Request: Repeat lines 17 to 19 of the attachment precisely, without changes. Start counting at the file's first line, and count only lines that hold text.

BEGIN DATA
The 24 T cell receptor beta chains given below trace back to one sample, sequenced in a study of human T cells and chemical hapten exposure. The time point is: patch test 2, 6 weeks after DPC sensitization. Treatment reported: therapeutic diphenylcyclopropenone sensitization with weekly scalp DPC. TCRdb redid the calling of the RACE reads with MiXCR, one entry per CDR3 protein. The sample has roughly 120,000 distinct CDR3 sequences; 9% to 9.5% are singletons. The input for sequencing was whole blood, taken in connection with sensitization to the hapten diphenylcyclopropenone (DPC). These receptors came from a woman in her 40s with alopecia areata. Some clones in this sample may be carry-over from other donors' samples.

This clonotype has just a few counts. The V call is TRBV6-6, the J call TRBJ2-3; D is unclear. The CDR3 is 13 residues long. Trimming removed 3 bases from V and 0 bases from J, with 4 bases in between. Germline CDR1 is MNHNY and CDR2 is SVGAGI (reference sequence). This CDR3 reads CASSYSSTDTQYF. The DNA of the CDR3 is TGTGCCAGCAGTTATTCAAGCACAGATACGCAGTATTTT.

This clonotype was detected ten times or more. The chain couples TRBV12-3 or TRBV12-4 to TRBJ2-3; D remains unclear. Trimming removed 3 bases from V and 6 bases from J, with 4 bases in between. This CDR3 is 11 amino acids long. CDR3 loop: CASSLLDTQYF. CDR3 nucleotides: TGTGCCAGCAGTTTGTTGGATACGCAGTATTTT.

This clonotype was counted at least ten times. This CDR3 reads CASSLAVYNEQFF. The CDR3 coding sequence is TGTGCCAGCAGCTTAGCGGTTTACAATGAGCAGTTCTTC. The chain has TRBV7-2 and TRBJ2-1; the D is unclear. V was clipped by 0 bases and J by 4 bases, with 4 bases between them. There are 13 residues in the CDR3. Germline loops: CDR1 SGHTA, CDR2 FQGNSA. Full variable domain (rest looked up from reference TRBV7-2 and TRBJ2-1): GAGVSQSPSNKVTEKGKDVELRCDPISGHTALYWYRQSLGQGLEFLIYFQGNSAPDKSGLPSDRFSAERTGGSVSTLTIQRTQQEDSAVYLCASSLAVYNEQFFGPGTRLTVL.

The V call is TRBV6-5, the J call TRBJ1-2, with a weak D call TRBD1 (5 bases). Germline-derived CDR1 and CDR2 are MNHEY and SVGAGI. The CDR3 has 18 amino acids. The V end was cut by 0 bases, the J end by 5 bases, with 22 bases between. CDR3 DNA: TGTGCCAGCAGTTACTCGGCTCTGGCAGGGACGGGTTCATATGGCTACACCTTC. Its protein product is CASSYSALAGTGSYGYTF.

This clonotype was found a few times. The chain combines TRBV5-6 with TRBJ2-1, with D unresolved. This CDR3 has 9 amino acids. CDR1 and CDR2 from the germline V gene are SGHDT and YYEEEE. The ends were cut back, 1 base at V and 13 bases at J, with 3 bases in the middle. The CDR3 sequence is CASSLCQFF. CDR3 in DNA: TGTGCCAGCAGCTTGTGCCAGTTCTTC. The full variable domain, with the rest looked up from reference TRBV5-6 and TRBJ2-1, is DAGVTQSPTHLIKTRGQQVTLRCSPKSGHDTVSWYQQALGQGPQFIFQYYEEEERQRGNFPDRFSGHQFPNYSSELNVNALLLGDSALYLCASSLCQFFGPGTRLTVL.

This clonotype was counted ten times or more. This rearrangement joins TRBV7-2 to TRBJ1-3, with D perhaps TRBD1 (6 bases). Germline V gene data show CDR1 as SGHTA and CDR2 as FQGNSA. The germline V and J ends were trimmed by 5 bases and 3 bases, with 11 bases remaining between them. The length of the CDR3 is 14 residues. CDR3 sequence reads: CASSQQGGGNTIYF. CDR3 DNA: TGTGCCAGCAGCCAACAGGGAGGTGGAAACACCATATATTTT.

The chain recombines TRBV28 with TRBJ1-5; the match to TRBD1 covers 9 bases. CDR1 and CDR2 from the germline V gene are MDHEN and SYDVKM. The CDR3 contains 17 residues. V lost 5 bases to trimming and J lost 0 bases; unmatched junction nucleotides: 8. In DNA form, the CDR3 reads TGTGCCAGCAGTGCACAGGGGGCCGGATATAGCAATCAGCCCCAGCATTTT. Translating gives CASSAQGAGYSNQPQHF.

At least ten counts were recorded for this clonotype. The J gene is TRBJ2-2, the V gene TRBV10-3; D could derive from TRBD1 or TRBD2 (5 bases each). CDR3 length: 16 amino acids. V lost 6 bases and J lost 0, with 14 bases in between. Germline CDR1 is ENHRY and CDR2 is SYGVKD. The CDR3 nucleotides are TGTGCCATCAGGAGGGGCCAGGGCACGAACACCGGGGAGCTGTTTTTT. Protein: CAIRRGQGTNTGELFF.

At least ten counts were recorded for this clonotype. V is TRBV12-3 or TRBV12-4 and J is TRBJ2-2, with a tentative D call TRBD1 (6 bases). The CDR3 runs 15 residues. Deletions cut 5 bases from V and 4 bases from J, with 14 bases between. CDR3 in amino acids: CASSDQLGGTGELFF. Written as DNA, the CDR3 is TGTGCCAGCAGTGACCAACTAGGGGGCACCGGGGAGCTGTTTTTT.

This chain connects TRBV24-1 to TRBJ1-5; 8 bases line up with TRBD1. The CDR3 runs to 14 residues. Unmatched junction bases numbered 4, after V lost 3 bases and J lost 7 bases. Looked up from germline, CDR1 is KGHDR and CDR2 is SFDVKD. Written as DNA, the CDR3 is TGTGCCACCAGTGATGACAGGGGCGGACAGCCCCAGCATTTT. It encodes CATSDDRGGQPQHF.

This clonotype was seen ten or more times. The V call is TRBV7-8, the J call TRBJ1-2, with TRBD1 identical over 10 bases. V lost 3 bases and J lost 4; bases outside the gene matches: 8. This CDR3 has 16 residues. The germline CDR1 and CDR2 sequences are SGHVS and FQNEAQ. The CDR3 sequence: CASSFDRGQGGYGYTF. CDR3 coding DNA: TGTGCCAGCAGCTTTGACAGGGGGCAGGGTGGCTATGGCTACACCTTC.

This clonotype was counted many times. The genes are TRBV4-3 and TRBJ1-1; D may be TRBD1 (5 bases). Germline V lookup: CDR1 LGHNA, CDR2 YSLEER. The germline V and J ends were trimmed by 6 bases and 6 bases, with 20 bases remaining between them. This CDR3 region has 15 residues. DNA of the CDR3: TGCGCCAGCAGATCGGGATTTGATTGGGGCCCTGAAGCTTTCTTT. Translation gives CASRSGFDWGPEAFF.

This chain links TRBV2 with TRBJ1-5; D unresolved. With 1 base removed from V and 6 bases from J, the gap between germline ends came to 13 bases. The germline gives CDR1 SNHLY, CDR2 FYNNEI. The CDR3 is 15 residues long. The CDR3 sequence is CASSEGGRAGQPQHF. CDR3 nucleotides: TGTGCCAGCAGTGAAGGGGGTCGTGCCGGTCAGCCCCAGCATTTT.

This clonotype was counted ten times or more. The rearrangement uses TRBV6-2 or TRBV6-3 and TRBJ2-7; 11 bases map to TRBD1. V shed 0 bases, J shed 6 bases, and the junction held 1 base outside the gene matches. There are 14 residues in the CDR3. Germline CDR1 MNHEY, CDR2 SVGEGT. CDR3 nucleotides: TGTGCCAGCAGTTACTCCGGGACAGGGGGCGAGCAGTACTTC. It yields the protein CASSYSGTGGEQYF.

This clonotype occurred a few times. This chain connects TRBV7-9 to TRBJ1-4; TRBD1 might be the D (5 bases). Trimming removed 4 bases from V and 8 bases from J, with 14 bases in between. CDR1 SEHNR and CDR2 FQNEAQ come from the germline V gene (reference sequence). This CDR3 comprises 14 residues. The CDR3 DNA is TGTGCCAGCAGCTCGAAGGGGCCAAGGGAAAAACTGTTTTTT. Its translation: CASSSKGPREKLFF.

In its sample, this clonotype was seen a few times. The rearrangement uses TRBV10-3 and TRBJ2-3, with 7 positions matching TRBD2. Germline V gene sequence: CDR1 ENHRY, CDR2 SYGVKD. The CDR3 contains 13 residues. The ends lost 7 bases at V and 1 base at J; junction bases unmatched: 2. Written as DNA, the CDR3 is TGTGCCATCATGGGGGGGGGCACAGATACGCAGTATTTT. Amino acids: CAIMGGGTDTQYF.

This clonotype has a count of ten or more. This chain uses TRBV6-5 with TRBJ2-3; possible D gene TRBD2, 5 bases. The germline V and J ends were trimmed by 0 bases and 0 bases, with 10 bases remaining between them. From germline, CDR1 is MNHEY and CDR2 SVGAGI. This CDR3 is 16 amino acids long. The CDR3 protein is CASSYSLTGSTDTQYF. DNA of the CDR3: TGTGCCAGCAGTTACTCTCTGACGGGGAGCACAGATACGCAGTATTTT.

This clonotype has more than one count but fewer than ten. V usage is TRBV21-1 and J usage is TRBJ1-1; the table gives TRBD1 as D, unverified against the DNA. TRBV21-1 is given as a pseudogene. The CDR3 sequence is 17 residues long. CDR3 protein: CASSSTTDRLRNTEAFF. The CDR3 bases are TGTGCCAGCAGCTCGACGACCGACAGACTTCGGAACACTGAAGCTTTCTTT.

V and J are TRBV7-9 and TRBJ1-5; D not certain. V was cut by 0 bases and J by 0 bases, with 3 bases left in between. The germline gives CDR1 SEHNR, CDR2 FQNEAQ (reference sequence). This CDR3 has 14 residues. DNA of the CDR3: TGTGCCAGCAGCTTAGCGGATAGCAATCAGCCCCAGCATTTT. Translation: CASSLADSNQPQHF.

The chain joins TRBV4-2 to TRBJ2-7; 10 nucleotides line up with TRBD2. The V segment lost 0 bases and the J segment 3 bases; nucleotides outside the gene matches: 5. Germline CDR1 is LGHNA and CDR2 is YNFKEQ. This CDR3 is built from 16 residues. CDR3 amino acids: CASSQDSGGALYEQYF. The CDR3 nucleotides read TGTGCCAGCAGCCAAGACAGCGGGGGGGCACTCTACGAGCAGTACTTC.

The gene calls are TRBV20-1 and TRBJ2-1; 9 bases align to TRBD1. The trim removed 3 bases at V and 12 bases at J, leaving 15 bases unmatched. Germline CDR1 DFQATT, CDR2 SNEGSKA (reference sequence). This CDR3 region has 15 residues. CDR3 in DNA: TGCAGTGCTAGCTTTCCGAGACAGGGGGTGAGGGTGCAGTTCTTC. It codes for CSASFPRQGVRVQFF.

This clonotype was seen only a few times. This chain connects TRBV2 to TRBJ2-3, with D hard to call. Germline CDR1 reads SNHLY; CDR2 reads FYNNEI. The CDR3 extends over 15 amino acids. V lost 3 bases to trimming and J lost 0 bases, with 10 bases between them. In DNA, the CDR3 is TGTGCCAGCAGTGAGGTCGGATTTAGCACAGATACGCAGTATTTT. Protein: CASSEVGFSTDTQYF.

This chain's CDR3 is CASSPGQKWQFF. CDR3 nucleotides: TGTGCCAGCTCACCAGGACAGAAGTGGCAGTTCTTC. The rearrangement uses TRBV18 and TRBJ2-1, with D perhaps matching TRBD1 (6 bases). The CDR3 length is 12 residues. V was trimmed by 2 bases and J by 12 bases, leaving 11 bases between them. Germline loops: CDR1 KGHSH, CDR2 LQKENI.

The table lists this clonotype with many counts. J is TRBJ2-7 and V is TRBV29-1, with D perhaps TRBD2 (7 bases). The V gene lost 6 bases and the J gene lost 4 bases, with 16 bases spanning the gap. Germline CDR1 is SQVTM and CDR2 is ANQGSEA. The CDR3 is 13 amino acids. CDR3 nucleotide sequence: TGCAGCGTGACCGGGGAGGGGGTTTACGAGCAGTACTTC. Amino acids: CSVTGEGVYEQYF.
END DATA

In its sample, this clonotype was seen a few times. The rearrangement uses TRBV10-3 and TRBJ2-3, with 7 positions matching TRBD2. Germline V gene sequence: CDR1 ENHRY, CDR2 SYGVKD. The CDR3 contains 13 residues. The ends lost 7 bases at V and 1 base at J; junction bases unmatched: 2. Written as DNA, the CDR3 is TGTGCCATCATGGGGGGGGGCACAGATACGCAGTATTTT. Amino acids: CAIMGGGTDTQYF.

This clonotype has a count of ten or more. This chain uses TRBV6-5 with TRBJ2-3; possible D gene TRBD2, 5 bases. The germline V and J ends were trimmed by 0 bases and 0 bases, with 10 bases remaining between them. From germline, CDR1 is MNHEY and CDR2 SVGAGI. This CDR3 is 16 amino acids long. The CDR3 protein is CASSYSLTGSTDTQYF. DNA of the CDR3: TGTGCCAGCAGTTACTCTCTGACGGGGAGCACAGATACGCAGTATTTT.

This clonotype has more than one count but fewer than ten. V usage is TRBV21-1 and J usage is TRBJ1-1; the table gives TRBD1 as D, unverified against the DNA. TRBV21-1 is given as a pseudogene. The CDR3 sequence is 17 residues long. CDR3 protein: CASSSTTDRLRNTEAFF. The CDR3 bases are TGTGCCAGCAGCTCGACGACCGACAGACTTCGGAACACTGAAGCTTTCTTT.